WARREN - For years it was a standing joke about how the ceiling leaked in Sheriff Tom Altiere's office.
One theory included condensation collecting on the ductwork running through the massive, high-tech, $25 million jail that opened in October 1997.
Eventually, other leaks sprang up and repairs were made to the roofs that comprise the 16-year-old facility, which combines a four-story ''tower'' on the northwest section of the county property and a two-floor front area that includes an entrance, lobby, offices, visitation section and jail courtroom.
Tribune Chronicle / R. Michael Semple
Trumbull County corrections officer John Hurton shows one of the unusable sinks inside the Trumbull County Jail.
Above that was a designed misdemeanor section with two pods intended to house 96 low-level, non-violent offenders. The four-floor tower still houses the more serious felons with the most serious on the fourth floor.
All the pods and cells are connected to a central control area where water, toilets and lights can be managed with the flip of a switch.
The misdemeanor, or minimum security jail section, MSJ, has now turned into the temporary homes for other felons after legislation at the state level allowed for county jails to handle more inmates since the state prison system was trying to reduce prison population.
''We originally had washer and dryers in the MSJ. There were some DUI offenders and guys on work release,'' said Eric Shay, a jail administrator who keeps tabs on the wear and tear of the building he tries to treat like his own home.
Shay said after the more serious felons started doing time out of the MSJ in 2005 or 2006, the bathrooms started wearing out and breaking down.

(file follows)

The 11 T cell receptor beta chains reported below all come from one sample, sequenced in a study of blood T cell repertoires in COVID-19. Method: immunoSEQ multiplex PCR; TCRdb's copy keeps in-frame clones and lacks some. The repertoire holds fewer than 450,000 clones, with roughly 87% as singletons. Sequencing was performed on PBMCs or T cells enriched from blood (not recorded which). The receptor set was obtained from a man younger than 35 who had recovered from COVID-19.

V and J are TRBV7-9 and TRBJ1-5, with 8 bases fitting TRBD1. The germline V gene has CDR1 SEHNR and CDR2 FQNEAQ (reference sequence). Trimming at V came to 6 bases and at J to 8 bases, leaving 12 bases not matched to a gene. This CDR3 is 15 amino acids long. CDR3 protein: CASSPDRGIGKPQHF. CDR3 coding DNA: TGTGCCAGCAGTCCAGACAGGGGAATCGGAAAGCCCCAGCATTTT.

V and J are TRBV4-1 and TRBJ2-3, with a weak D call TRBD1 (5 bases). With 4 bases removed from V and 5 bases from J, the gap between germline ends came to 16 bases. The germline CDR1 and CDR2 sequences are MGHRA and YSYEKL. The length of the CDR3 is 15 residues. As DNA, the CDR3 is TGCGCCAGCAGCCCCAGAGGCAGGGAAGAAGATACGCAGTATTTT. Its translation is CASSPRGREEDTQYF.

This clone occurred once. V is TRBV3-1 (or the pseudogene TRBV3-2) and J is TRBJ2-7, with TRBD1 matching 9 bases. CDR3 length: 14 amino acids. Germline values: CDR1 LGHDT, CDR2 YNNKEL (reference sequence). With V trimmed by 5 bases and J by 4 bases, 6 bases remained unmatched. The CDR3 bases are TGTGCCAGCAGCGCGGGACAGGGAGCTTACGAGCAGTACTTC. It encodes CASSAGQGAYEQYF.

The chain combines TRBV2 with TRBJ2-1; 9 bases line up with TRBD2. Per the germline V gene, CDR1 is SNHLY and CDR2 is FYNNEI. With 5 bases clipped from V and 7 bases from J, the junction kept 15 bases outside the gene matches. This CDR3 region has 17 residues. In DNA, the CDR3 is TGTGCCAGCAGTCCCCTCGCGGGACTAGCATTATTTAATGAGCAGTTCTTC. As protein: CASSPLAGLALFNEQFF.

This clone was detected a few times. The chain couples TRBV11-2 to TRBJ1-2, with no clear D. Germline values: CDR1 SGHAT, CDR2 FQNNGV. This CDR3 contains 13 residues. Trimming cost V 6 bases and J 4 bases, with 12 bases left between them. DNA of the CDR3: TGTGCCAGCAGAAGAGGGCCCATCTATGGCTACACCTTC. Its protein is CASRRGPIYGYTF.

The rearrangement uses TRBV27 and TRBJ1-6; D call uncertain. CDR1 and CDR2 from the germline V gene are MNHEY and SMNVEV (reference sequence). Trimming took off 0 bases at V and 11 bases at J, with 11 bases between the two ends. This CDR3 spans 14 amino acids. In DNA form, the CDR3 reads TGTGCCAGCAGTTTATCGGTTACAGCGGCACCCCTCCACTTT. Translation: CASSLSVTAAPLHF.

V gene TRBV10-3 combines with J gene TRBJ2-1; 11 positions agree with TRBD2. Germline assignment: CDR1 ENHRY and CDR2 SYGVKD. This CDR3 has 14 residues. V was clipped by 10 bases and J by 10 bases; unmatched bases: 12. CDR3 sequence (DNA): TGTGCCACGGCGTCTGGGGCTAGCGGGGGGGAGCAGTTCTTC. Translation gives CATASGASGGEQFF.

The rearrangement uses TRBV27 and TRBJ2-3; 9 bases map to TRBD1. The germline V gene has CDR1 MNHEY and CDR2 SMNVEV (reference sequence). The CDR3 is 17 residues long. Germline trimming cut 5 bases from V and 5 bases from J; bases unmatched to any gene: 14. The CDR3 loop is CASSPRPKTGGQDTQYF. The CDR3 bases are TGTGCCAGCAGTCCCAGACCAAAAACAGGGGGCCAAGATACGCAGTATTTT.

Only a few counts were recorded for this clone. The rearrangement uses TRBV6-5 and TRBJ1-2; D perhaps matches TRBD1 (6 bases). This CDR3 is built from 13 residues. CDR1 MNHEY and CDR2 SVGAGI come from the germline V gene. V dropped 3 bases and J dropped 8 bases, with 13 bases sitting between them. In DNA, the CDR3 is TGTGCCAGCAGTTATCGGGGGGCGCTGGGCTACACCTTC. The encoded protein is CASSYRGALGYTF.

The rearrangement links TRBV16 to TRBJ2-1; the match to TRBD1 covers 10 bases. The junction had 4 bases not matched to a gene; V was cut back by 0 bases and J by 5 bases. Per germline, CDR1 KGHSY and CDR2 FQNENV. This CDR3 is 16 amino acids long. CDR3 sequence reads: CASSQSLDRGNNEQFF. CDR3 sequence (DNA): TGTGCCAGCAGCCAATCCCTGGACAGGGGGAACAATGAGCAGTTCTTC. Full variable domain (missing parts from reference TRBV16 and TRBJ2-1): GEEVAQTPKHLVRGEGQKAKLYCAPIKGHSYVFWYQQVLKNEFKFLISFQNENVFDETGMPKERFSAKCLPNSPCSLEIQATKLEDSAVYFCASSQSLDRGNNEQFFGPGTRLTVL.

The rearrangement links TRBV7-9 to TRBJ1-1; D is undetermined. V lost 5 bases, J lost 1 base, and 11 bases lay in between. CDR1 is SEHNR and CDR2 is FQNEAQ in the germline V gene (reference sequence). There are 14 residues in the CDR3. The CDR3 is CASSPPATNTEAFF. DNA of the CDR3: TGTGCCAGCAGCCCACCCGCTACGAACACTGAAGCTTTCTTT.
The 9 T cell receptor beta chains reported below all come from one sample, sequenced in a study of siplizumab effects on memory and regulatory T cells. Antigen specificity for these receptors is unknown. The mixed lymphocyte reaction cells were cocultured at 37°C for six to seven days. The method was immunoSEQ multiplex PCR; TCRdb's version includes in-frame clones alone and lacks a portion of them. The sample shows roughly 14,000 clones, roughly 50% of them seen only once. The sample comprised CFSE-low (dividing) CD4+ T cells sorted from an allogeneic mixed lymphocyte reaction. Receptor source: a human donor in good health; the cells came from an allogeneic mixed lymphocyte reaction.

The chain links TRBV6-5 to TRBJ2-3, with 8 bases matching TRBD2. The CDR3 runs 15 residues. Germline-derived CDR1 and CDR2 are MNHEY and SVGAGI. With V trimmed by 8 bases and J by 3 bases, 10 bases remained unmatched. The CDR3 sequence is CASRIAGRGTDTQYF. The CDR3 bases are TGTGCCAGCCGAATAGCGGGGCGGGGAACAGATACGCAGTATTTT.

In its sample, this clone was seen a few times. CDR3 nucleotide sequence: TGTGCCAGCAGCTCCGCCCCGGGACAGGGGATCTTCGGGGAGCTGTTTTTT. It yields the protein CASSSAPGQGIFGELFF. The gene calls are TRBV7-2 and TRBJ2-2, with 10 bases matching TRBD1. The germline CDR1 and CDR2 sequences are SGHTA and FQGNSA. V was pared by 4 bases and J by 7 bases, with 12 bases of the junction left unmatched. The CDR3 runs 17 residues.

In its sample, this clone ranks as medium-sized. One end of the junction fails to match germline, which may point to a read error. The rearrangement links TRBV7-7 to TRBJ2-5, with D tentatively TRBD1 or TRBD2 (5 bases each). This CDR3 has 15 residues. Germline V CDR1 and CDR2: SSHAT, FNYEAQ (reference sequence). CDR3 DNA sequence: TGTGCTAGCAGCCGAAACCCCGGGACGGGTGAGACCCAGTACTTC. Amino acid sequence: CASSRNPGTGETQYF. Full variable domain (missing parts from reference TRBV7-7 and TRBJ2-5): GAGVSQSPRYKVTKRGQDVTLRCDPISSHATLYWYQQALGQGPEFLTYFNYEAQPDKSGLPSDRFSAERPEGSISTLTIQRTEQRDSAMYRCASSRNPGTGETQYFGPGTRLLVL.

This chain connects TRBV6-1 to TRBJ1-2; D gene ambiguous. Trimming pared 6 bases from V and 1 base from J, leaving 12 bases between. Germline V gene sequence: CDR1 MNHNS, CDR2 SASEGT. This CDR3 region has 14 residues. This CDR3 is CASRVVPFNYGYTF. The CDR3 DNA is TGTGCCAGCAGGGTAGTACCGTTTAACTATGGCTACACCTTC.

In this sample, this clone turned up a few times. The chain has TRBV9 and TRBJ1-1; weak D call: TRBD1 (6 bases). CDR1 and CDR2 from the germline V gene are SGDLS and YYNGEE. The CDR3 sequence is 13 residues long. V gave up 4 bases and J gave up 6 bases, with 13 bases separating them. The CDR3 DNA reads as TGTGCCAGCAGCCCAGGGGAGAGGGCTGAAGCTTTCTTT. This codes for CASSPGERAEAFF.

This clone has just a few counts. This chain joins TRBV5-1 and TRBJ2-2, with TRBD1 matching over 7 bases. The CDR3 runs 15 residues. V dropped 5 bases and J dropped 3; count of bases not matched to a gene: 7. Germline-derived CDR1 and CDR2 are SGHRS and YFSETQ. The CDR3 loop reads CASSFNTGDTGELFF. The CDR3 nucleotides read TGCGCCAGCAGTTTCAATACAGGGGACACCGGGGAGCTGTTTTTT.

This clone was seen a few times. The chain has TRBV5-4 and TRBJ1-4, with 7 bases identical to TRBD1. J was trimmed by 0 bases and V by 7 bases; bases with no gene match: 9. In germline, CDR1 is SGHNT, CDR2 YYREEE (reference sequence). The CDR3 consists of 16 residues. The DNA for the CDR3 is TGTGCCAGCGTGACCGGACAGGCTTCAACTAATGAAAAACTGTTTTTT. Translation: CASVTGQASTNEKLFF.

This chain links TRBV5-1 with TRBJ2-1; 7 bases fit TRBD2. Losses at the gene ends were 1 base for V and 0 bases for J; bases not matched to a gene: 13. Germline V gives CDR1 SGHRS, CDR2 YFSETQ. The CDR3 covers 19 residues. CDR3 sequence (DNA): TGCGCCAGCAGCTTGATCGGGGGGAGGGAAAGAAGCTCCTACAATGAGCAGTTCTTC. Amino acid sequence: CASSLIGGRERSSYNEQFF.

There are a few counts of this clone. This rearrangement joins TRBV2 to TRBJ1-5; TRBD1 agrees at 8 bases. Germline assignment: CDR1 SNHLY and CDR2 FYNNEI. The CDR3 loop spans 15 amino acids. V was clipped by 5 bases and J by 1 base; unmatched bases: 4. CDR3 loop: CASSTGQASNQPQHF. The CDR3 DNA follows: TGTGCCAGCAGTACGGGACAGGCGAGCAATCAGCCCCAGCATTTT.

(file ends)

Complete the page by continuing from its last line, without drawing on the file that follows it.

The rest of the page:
After the area began serving as a full-service facility, bars were installed on the windows.
''We had porcelain sinks and laminate counters,'' he said, explaining that the laminate was easily chipped away, allowing for some inmates to create sharpened pieces to use as weapons.
The laminate was removed, but a stainless steel cabinet and counter with porcelain sinks created further problems. Leaky plumbing connections allowed water to enter the front lobby area of the jail.
Three out of four sinks in each of the two pods are now temporarily covered with plywood until stainless steel sinks can be installed and anchored in to preserve the plumbing system.
Earlier this month, county commissioners voted to spend $5,523 to purchase eight stainless steel sinks to be placed on an upper floor of the facility as a result of the ongoing problem.
Shay and John Hurton, who specializes in classifying inmates to determine where they will be housed in the jail, say it's all a matter of watching how the inmates use the jail.
''We found out early on, that the tile showers would be missing pieces and the sharper tiles could be used as weapons. We started replacing the tile with stainless steel for safety reasons. But this has to be done a little at a time,'' Shay said.
''This place is a full-service jail. We're an open book. We do maintenance checks all the time, noting any leaks and even burned out light bulbs,'' he said.
It's all a matter of keeping up with the maintenance for the jail that has a capacity of 314 and normally houses between 275 and 290 inmates.